He bought the complex in 2005 and since then has worked with the YWCA to place low-income single mothers in the building.
Steves said in his blog that one of his pet social causes has long been affordable housing.
“Twenty years ago, I devised a scheme where I could put my retirement savings not into a bank to get interest but into cheap apartments to house struggling neighbors,” he wrote. “Rather than collecting rent, my 'income' would be the joy of housing otherwise desperate people.”
Steves said his project evolved until he eventually owned the complex. His partners, the YWCA and the Rotary Club of Edmonds, then renovated the units with help from local government as well as the Gates Foundation.
Single mothers and their children then moved into Steves' complex. The building, Trinity Place, was at nearly full capacity from 2005 to 2016.
He gave the building this year to the YWCA. His next move was to inspire others who are fortunate to use his plan.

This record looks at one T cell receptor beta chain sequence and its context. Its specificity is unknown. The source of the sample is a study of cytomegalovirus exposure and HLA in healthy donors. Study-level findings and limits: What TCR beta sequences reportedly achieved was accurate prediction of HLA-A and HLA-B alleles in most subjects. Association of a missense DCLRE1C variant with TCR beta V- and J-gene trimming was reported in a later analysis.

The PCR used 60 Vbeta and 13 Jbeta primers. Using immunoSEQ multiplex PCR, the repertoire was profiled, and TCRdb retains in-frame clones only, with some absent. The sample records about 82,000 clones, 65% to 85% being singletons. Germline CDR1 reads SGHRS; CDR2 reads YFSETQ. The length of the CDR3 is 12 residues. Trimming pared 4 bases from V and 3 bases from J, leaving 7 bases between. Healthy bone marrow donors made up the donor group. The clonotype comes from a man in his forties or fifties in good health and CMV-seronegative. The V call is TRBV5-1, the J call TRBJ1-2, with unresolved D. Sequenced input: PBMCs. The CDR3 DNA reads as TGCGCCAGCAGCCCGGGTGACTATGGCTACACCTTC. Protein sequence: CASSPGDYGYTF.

“Working with the YWCA and the Rotary Club of Edmonds, we publicized this creative way of putting a fortunate person's retirement nest egg to work in a powerful way in hopes that others would be inspired to do the same in their communities,” Steves wrote.
Steves said his program is designed so the donor could eventually take back control of the land and retire on it by selling it or renting the apartments. He said he was committed to providing the apartments to the YWCA for 15 years, knowing he had security of the equity in the building if he ever needed it.
But his hope that he’d one day have the financial security to donate it entirely came true this year.
Steves’ Facebook post about the donation has been seen by 1.5 million people so far.